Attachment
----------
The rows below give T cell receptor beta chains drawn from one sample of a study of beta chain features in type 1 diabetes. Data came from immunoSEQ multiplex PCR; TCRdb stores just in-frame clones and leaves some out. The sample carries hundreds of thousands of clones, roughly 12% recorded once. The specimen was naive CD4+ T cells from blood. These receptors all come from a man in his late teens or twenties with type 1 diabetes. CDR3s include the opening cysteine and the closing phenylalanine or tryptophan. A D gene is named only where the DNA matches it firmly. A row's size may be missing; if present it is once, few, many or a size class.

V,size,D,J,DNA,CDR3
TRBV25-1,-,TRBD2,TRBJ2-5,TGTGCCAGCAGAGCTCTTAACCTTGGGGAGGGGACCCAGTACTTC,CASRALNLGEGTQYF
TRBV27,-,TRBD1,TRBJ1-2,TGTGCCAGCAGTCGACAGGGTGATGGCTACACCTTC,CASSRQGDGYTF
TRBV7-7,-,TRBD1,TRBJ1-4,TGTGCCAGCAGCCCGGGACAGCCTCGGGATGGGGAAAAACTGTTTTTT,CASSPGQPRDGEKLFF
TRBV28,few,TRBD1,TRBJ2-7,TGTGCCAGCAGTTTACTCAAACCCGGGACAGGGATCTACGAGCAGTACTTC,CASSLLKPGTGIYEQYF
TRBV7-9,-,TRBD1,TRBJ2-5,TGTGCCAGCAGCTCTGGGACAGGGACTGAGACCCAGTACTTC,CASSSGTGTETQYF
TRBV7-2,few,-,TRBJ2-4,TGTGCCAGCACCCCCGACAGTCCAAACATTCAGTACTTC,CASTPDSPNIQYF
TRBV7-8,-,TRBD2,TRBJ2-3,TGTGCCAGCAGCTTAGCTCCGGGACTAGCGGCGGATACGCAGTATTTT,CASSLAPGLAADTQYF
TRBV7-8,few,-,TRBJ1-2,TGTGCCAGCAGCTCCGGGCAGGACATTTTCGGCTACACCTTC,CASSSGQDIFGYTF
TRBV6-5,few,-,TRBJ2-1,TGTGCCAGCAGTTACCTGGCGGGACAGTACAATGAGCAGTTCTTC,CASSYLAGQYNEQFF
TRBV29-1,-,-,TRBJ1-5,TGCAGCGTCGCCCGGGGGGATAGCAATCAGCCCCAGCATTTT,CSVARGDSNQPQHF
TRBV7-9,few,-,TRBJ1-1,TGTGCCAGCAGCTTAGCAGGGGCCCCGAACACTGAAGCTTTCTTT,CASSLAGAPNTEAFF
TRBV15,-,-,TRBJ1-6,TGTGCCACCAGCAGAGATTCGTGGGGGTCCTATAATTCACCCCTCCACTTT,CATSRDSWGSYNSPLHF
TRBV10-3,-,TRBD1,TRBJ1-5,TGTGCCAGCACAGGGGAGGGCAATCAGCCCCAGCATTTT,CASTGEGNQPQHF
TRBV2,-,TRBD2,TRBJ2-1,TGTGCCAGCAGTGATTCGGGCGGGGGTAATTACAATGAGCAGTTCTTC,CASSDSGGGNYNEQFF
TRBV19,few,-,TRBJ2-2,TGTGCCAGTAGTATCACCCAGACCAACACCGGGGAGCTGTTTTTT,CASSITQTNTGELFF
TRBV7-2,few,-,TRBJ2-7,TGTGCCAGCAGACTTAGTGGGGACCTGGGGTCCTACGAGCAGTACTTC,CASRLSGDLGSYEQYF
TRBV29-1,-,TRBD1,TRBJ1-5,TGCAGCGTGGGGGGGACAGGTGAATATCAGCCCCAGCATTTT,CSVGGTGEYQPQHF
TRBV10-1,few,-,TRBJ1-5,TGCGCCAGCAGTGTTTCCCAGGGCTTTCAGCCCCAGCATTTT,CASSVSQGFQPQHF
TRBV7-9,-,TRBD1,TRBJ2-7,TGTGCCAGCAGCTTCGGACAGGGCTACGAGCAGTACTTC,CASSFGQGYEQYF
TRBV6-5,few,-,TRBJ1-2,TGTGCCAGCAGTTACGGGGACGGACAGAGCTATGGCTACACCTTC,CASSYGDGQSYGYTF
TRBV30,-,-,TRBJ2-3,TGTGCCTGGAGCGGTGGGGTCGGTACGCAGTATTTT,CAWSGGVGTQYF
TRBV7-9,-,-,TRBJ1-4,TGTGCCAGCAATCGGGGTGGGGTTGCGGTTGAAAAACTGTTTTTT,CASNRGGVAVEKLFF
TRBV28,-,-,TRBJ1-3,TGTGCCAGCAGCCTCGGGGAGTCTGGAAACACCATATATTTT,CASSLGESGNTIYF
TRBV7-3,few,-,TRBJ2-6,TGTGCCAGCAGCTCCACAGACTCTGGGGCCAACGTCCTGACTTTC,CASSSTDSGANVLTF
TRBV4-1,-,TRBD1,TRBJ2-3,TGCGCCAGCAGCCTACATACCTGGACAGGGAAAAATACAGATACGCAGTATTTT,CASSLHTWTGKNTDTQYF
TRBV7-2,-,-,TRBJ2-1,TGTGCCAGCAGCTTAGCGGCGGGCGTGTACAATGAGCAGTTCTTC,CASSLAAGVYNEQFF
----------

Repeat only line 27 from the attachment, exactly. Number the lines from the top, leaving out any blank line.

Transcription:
TRBV4-1,-,TRBD1,TRBJ2-3,TGCGCCAGCAGCCTACATACCTGGACAGGGAAAAATACAGATACGCAGTATTTT,CASSLHTWTGKNTDTQYF